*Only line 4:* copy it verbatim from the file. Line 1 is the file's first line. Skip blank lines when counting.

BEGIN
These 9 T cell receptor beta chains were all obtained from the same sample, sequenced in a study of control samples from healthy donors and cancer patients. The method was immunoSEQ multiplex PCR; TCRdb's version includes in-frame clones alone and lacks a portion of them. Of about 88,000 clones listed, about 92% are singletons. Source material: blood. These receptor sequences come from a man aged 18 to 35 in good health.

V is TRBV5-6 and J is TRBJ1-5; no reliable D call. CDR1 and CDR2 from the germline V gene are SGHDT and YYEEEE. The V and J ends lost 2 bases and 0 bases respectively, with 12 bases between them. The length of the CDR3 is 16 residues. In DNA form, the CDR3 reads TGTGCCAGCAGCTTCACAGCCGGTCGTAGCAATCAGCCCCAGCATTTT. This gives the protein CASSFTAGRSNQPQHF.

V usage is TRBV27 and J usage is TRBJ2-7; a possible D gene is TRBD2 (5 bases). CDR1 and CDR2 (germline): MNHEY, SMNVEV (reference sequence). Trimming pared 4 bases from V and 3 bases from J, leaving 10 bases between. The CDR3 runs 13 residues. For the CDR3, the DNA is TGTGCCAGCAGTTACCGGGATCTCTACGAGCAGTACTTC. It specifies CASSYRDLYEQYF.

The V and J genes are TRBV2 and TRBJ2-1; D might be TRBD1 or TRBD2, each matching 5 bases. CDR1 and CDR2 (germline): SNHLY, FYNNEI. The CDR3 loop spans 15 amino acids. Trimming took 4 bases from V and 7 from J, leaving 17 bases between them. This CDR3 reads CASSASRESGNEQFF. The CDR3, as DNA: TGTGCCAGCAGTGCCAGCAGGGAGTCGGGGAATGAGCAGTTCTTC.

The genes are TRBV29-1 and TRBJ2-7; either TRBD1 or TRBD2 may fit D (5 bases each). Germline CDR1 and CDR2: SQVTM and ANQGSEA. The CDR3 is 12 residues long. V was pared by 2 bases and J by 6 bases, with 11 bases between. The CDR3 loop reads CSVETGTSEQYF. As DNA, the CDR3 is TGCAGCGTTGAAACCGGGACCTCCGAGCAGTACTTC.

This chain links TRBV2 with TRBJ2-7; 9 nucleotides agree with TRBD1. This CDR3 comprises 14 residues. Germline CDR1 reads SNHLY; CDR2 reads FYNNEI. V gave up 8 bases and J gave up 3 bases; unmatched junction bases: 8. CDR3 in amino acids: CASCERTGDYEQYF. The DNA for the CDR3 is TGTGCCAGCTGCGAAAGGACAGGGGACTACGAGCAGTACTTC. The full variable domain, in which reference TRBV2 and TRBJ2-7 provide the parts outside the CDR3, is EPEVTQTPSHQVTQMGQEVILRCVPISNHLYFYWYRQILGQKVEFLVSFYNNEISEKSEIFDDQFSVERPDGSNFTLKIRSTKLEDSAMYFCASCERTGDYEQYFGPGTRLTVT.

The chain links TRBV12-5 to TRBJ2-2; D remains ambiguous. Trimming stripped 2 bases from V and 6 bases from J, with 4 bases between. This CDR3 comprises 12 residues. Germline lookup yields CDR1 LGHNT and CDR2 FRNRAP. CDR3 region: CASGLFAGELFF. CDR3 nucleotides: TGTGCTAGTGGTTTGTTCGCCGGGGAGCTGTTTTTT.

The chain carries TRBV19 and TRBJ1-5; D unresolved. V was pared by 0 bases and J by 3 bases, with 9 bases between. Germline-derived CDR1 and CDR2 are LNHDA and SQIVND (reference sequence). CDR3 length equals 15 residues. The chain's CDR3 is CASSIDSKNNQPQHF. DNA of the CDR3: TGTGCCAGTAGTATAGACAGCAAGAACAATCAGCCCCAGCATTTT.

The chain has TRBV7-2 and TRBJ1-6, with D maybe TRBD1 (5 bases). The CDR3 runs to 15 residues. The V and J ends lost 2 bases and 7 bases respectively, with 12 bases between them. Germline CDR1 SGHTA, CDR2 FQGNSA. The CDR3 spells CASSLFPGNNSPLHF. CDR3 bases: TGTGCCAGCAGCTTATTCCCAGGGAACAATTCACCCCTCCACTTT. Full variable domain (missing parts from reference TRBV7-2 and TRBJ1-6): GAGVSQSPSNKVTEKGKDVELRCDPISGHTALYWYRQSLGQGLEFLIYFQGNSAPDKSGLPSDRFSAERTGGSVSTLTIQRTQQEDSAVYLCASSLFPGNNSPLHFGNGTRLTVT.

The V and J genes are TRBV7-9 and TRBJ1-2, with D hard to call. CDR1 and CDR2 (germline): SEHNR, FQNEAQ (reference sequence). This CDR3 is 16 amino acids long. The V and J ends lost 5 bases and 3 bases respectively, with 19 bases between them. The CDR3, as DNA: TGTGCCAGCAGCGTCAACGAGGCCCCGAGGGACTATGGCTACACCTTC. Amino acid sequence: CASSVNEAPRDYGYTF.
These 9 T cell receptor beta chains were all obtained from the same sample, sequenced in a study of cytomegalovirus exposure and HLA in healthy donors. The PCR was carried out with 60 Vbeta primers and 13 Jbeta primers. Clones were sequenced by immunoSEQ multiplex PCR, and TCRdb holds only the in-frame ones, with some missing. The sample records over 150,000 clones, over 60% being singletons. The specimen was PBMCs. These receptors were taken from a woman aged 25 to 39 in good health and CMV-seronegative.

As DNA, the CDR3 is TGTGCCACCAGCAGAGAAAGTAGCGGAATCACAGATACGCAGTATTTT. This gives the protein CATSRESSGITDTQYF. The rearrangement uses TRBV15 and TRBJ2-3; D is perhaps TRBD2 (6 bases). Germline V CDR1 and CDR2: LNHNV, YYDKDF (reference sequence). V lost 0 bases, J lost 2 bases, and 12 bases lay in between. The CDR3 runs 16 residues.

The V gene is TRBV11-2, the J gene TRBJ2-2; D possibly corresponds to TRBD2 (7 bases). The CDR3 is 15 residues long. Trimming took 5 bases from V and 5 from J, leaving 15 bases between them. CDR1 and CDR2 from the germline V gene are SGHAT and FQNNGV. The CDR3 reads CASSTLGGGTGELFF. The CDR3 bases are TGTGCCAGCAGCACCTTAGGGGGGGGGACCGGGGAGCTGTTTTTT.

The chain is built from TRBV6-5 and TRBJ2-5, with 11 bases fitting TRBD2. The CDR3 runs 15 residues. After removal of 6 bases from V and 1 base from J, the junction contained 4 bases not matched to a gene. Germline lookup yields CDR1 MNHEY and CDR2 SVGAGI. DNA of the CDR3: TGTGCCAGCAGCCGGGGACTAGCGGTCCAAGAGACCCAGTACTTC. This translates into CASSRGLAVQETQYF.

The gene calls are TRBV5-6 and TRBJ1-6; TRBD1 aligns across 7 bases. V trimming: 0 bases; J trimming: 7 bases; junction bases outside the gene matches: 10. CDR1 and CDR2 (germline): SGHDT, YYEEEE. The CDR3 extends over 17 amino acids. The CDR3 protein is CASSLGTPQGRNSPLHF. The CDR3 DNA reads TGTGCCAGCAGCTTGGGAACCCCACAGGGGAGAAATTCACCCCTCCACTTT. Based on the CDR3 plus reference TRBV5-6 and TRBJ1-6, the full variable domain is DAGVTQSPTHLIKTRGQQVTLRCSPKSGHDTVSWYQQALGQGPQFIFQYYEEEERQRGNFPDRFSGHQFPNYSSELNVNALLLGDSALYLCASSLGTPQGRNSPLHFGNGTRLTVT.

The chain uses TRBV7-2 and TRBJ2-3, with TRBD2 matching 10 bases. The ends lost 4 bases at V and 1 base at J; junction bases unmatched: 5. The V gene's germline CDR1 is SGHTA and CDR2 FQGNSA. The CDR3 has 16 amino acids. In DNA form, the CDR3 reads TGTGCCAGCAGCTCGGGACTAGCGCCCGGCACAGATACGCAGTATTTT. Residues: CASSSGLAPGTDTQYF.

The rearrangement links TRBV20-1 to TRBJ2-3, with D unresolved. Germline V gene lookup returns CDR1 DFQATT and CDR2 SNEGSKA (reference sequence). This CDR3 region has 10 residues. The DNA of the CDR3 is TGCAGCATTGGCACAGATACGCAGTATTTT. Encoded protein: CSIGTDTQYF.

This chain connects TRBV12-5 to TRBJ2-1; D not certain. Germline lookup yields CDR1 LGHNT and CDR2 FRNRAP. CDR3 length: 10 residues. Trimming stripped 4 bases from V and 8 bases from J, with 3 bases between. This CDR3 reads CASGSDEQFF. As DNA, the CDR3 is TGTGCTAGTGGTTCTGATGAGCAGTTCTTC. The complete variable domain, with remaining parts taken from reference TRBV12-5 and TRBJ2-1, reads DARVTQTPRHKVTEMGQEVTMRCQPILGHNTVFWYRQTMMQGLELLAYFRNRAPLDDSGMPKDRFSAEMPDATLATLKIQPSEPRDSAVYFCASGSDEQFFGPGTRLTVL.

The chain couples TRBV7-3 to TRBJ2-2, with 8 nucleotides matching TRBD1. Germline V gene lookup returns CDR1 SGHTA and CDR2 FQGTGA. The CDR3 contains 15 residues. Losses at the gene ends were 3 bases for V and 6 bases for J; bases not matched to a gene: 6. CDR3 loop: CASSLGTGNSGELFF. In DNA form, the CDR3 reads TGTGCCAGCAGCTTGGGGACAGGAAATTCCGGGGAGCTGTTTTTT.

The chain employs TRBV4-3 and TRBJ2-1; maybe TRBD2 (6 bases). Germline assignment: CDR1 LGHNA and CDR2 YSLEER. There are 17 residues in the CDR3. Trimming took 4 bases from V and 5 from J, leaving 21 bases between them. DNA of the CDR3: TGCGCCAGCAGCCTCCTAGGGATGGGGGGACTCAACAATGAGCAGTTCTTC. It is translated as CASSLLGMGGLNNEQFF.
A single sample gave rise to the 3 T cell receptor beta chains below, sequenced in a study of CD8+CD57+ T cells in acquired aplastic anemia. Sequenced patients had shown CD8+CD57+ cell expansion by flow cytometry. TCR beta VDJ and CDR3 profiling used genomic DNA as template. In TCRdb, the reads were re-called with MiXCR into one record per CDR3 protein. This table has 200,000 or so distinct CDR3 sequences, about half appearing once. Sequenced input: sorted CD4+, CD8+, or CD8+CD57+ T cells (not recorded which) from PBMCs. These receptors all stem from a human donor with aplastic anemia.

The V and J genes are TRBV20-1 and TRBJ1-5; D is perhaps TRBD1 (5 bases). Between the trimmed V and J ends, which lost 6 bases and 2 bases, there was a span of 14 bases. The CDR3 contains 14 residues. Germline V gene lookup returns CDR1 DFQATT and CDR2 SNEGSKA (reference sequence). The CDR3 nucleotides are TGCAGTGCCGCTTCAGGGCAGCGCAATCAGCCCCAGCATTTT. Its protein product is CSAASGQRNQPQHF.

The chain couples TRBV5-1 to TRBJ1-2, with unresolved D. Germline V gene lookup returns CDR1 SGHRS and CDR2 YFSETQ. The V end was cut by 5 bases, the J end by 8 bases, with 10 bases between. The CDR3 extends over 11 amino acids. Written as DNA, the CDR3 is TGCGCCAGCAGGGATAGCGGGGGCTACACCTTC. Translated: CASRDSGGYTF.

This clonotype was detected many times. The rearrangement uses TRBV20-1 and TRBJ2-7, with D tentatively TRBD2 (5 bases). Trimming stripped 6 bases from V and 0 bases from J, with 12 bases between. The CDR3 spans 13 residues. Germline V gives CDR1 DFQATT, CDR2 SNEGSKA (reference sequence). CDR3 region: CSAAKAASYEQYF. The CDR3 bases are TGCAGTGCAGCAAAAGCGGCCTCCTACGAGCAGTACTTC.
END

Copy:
The V and J genes are TRBV2 and TRBJ2-1; D might be TRBD1 or TRBD2, each matching 5 bases. CDR1 and CDR2 (germline): SNHLY, FYNNEI. The CDR3 loop spans 15 amino acids. Trimming took 4 bases from V and 7 from J, leaving 17 bases between them. This CDR3 reads CASSASRESGNEQFF. The CDR3, as DNA: TGTGCCAGCAGTGCCAGCAGGGAGTCGGGGAATGAGCAGTTCTTC.